I wonder what were the main experiments that led people to develop the concept of wave function collapse? (I think I am correct in including the Born Rule within the general umbrella of the collapse paradigm.) Are there any instances where cases once thought to be examples of collapse have since been explained as the normal time-evolution of the wave function?
EDIT: I'm going to have to make an objection to Ron Maimon's very excellent answer about particle tracks as evidence of collapse. I've been waiting for someone to suggest what I personally have always considered the prototype of the wave function collapse, namely the appearance of flecks of silver on a photographic plate when exposed to the light of a distant star. This has the essential elements of collapse in a way that ordinary photographic exposures do not. The mere appearance of dots on a photographic plate does not signal the collapse of anything: it is readily explainable as a consequence of the rate of silver-bromide reduction being proportional to light intensity. It is only when the intensity becomes so very low that the time taken to accumulate enough energy for a single conversion becomes unreasonable that we must consider the explanation of wave function collapse.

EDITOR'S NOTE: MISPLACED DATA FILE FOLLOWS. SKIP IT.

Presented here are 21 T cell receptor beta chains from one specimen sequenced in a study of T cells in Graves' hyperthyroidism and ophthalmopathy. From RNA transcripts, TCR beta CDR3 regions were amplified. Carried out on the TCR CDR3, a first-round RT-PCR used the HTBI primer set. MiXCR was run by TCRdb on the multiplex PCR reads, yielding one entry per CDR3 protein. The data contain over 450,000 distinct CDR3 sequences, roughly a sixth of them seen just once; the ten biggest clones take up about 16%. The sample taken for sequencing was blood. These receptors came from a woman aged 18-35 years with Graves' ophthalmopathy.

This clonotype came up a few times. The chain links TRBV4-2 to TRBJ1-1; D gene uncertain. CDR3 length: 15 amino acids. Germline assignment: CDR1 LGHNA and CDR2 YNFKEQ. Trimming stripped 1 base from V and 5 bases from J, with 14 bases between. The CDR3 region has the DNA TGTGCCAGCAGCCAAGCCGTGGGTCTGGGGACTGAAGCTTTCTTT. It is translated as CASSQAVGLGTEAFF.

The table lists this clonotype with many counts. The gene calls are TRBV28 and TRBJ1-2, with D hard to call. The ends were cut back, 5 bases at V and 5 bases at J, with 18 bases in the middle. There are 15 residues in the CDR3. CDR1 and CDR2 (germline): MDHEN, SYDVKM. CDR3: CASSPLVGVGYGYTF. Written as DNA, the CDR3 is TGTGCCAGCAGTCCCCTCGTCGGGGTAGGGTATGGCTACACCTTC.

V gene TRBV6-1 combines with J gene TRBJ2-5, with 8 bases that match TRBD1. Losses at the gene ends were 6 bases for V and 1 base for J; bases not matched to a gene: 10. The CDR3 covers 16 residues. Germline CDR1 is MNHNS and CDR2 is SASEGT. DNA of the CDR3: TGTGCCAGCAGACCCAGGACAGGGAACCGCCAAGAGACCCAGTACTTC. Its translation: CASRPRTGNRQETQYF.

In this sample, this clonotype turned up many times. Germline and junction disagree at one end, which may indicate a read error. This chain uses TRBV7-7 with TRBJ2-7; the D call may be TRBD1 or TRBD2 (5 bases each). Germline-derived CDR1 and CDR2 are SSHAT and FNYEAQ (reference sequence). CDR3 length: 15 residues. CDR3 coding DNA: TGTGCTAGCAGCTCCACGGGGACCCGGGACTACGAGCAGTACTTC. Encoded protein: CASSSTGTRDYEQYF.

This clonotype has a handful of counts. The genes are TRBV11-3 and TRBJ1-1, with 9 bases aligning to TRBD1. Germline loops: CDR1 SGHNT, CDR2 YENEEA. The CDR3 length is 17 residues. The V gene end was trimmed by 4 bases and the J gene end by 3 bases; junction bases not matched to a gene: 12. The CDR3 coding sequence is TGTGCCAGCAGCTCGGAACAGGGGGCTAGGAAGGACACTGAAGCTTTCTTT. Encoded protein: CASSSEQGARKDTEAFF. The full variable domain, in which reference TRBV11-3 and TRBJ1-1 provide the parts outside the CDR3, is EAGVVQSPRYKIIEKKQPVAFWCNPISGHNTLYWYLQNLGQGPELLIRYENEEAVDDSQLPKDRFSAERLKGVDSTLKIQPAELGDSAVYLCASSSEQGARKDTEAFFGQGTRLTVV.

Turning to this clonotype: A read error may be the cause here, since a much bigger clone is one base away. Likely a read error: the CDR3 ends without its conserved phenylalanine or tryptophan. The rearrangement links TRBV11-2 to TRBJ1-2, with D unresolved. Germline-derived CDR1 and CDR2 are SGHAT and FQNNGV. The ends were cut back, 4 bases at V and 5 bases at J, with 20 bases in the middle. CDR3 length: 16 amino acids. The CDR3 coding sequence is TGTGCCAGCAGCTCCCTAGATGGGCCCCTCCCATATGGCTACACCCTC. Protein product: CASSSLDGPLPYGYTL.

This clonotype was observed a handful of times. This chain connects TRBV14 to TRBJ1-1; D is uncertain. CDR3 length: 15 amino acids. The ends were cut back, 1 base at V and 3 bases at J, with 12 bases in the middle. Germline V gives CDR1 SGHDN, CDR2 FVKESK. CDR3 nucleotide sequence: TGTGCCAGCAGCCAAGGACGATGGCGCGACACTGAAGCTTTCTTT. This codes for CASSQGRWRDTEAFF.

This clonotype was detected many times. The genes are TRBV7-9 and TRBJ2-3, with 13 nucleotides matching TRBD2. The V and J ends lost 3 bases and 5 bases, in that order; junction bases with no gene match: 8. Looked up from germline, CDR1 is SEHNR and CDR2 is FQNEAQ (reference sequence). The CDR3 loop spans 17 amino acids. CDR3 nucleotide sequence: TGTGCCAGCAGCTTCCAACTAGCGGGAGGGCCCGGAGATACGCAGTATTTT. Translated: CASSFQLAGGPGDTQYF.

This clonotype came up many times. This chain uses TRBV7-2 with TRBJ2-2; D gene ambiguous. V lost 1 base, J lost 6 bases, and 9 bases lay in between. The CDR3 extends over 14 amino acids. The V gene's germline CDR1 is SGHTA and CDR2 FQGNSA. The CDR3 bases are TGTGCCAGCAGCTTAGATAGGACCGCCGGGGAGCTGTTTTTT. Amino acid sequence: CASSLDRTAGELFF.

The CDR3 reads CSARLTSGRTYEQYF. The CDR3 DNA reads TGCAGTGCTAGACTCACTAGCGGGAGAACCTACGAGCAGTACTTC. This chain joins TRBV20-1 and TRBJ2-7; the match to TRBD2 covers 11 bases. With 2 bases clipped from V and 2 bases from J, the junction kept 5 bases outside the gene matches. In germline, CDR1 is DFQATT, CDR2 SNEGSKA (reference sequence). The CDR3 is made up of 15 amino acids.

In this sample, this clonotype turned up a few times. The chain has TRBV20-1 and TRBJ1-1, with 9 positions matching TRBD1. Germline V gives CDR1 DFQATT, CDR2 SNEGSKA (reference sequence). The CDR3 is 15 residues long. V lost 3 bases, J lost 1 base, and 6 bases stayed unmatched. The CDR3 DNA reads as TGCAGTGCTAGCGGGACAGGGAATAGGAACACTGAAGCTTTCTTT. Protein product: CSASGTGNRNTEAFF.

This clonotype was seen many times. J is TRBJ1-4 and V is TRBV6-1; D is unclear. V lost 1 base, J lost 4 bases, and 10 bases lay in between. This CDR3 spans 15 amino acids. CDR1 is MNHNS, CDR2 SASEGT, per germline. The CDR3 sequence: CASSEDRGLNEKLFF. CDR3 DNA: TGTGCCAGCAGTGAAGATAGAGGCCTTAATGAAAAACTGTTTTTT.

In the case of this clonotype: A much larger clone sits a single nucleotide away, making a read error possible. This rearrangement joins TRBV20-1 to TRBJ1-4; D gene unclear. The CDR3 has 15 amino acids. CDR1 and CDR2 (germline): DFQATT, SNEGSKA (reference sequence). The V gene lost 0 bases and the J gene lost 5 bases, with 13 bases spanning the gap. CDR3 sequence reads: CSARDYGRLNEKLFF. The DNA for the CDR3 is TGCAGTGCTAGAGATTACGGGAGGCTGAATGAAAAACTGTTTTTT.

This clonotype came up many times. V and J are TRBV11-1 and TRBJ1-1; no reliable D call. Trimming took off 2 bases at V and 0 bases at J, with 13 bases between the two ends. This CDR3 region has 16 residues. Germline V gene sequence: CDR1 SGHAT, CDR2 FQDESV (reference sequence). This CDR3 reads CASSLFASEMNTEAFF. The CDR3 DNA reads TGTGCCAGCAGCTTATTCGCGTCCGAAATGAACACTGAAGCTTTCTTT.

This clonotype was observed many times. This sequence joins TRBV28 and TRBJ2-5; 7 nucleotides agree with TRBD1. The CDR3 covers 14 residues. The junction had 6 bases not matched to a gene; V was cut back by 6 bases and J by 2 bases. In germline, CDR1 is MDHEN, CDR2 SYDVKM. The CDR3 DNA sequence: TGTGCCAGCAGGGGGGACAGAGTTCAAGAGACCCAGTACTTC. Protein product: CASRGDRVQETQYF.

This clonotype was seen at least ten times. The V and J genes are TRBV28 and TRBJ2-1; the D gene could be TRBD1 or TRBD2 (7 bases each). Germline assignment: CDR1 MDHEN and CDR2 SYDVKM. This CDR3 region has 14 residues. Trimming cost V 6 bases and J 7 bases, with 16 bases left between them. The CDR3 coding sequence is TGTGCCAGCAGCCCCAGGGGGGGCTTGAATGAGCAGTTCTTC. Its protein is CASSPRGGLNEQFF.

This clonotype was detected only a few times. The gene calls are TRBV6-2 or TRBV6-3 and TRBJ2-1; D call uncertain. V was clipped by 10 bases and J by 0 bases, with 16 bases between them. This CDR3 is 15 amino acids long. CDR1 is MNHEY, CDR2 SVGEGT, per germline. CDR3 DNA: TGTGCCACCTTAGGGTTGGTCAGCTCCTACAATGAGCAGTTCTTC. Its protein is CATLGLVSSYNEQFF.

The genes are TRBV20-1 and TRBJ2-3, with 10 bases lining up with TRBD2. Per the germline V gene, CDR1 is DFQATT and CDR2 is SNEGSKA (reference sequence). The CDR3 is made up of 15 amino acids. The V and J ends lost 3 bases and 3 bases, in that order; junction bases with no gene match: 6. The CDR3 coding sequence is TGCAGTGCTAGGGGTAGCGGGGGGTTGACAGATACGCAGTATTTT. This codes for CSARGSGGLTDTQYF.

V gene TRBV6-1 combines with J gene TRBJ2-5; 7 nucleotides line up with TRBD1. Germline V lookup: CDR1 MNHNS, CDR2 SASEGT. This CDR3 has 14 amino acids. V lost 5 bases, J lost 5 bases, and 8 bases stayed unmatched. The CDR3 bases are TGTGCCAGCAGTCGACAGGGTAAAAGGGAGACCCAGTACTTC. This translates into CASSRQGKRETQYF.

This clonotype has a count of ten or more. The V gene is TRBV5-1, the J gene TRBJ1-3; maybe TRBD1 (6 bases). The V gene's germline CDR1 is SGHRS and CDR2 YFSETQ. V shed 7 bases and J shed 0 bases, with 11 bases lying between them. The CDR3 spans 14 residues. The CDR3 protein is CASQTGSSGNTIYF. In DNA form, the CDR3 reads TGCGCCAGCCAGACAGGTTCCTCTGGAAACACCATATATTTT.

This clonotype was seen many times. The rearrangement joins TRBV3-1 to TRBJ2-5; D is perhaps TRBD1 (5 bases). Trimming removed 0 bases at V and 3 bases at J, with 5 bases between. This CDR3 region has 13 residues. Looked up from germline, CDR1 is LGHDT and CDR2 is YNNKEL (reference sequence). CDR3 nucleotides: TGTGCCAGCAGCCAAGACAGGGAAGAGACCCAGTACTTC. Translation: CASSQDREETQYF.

The tracks in the cloud chamber do not demonstrate this phenomenon since the energy needed for the creation of the tracks is already available in the supersaturated gas. It is not necessary for the incoming particle to supply energy for the creation of the track, so there is no need to collapse its wave function. The straightness of the tracks is explained by Mott as an ordinary consequence of time-evolution of the wave function. There is no experimental proof that a single "particle" cannot be responsible for multiple tracks in the cloud chamber, because the tracks are not tagged according to which particle created them.